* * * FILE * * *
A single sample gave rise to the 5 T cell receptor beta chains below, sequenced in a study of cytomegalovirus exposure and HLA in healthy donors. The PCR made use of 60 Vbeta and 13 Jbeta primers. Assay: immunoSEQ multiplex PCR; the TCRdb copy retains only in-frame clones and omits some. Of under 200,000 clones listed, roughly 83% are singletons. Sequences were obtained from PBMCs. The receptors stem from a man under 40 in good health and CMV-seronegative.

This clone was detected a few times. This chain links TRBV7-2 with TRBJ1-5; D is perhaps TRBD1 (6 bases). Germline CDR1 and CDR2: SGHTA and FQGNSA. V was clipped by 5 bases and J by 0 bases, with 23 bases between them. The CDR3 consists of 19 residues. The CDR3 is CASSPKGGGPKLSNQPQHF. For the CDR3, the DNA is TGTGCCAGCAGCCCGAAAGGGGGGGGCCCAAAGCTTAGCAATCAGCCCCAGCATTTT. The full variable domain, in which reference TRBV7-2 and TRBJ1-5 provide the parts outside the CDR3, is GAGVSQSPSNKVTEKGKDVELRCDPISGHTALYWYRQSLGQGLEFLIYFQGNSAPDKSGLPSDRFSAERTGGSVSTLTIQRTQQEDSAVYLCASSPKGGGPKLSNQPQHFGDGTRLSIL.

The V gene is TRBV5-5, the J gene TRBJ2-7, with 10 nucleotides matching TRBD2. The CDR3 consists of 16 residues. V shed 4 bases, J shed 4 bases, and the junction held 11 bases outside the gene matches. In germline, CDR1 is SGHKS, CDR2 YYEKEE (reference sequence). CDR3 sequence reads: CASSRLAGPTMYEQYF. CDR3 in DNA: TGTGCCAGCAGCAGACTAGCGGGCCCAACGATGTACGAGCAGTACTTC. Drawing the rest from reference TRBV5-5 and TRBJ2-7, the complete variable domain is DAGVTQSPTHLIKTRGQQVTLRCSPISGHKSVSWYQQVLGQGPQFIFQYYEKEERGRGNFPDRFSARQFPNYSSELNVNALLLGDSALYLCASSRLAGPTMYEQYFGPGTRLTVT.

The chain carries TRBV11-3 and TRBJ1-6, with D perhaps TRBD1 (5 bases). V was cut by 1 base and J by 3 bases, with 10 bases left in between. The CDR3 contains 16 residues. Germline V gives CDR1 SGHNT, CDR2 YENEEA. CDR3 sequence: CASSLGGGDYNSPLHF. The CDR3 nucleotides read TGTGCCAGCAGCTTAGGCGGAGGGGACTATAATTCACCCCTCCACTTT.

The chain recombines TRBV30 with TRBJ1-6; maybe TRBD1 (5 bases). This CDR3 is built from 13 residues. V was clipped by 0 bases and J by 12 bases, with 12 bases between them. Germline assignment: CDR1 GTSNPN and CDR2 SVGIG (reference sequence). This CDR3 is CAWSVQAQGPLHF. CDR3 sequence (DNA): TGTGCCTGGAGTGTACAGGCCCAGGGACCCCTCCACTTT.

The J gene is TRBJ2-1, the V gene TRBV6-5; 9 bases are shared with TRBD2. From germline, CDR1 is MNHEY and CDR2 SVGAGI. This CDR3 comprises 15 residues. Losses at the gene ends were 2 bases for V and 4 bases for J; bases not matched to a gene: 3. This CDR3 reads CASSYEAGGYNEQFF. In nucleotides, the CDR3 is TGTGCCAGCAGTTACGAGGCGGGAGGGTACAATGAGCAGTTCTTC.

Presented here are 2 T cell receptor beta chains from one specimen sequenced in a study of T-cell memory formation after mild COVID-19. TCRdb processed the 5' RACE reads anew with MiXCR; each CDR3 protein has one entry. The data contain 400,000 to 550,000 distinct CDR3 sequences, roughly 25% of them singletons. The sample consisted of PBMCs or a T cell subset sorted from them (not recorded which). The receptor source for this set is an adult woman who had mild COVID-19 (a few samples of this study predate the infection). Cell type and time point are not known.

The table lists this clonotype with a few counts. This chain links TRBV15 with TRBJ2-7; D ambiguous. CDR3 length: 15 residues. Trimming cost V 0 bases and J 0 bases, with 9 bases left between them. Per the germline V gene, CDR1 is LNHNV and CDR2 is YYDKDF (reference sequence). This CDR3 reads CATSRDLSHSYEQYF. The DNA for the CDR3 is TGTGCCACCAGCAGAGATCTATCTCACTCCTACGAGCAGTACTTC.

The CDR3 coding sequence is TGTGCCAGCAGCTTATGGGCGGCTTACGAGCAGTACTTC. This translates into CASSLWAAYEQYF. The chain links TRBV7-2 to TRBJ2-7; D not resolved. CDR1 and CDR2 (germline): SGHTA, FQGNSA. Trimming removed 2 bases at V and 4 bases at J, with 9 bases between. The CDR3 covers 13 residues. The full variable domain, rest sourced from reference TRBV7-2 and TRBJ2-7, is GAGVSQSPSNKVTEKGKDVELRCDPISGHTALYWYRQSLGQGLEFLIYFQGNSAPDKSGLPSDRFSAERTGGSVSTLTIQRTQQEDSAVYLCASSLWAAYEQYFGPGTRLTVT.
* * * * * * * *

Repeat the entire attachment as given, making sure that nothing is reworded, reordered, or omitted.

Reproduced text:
A single sample gave rise to the 5 T cell receptor beta chains below, sequenced in a study of cytomegalovirus exposure and HLA in healthy donors. The PCR made use of 60 Vbeta and 13 Jbeta primers. Assay: immunoSEQ multiplex PCR; the TCRdb copy retains only in-frame clones and omits some. Of under 200,000 clones listed, roughly 83% are singletons. Sequences were obtained from PBMCs. The receptors stem from a man under 40 in good health and CMV-seronegative.

This clone was detected a few times. This chain links TRBV7-2 with TRBJ1-5; D is perhaps TRBD1 (6 bases). Germline CDR1 and CDR2: SGHTA and FQGNSA. V was clipped by 5 bases and J by 0 bases, with 23 bases between them. The CDR3 consists of 19 residues. The CDR3 is CASSPKGGGPKLSNQPQHF. For the CDR3, the DNA is TGTGCCAGCAGCCCGAAAGGGGGGGGCCCAAAGCTTAGCAATCAGCCCCAGCATTTT. The full variable domain, in which reference TRBV7-2 and TRBJ1-5 provide the parts outside the CDR3, is GAGVSQSPSNKVTEKGKDVELRCDPISGHTALYWYRQSLGQGLEFLIYFQGNSAPDKSGLPSDRFSAERTGGSVSTLTIQRTQQEDSAVYLCASSPKGGGPKLSNQPQHFGDGTRLSIL.

The V gene is TRBV5-5, the J gene TRBJ2-7, with 10 nucleotides matching TRBD2. The CDR3 consists of 16 residues. V shed 4 bases, J shed 4 bases, and the junction held 11 bases outside the gene matches. In germline, CDR1 is SGHKS, CDR2 YYEKEE (reference sequence). CDR3 sequence reads: CASSRLAGPTMYEQYF. CDR3 in DNA: TGTGCCAGCAGCAGACTAGCGGGCCCAACGATGTACGAGCAGTACTTC. Drawing the rest from reference TRBV5-5 and TRBJ2-7, the complete variable domain is DAGVTQSPTHLIKTRGQQVTLRCSPISGHKSVSWYQQVLGQGPQFIFQYYEKEERGRGNFPDRFSARQFPNYSSELNVNALLLGDSALYLCASSRLAGPTMYEQYFGPGTRLTVT.

The chain carries TRBV11-3 and TRBJ1-6, with D perhaps TRBD1 (5 bases). V was cut by 1 base and J by 3 bases, with 10 bases left in between. The CDR3 contains 16 residues. Germline V gives CDR1 SGHNT, CDR2 YENEEA. CDR3 sequence: CASSLGGGDYNSPLHF. The CDR3 nucleotides read TGTGCCAGCAGCTTAGGCGGAGGGGACTATAATTCACCCCTCCACTTT.

The chain recombines TRBV30 with TRBJ1-6; maybe TRBD1 (5 bases). This CDR3 is built from 13 residues. V was clipped by 0 bases and J by 12 bases, with 12 bases between them. Germline assignment: CDR1 GTSNPN and CDR2 SVGIG (reference sequence). This CDR3 is CAWSVQAQGPLHF. CDR3 sequence (DNA): TGTGCCTGGAGTGTACAGGCCCAGGGACCCCTCCACTTT.

The J gene is TRBJ2-1, the V gene TRBV6-5; 9 bases are shared with TRBD2. From germline, CDR1 is MNHEY and CDR2 SVGAGI. This CDR3 comprises 15 residues. Losses at the gene ends were 2 bases for V and 4 bases for J; bases not matched to a gene: 3. This CDR3 reads CASSYEAGGYNEQFF. In nucleotides, the CDR3 is TGTGCCAGCAGTTACGAGGCGGGAGGGTACAATGAGCAGTTCTTC.

Presented here are 2 T cell receptor beta chains from one specimen sequenced in a study of T-cell memory formation after mild COVID-19. TCRdb processed the 5' RACE reads anew with MiXCR; each CDR3 protein has one entry. The data contain 400,000 to 550,000 distinct CDR3 sequences, roughly 25% of them singletons. The sample consisted of PBMCs or a T cell subset sorted from them (not recorded which). The receptor source for this set is an adult woman who had mild COVID-19 (a few samples of this study predate the infection). Cell type and time point are not known.

The table lists this clonotype with a few counts. This chain links TRBV15 with TRBJ2-7; D ambiguous. CDR3 length: 15 residues. Trimming cost V 0 bases and J 0 bases, with 9 bases left between them. Per the germline V gene, CDR1 is LNHNV and CDR2 is YYDKDF (reference sequence). This CDR3 reads CATSRDLSHSYEQYF. The DNA for the CDR3 is TGTGCCACCAGCAGAGATCTATCTCACTCCTACGAGCAGTACTTC.

The CDR3 coding sequence is TGTGCCAGCAGCTTATGGGCGGCTTACGAGCAGTACTTC. This translates into CASSLWAAYEQYF. The chain links TRBV7-2 to TRBJ2-7; D not resolved. CDR1 and CDR2 (germline): SGHTA, FQGNSA. Trimming removed 2 bases at V and 4 bases at J, with 9 bases between. The CDR3 covers 13 residues. The full variable domain, rest sourced from reference TRBV7-2 and TRBJ2-7, is GAGVSQSPSNKVTEKGKDVELRCDPISGHTALYWYRQSLGQGLEFLIYFQGNSAPDKSGLPSDRFSAERTGGSVSTLTIQRTQQEDSAVYLCASSLWAAYEQYFGPGTRLTVT.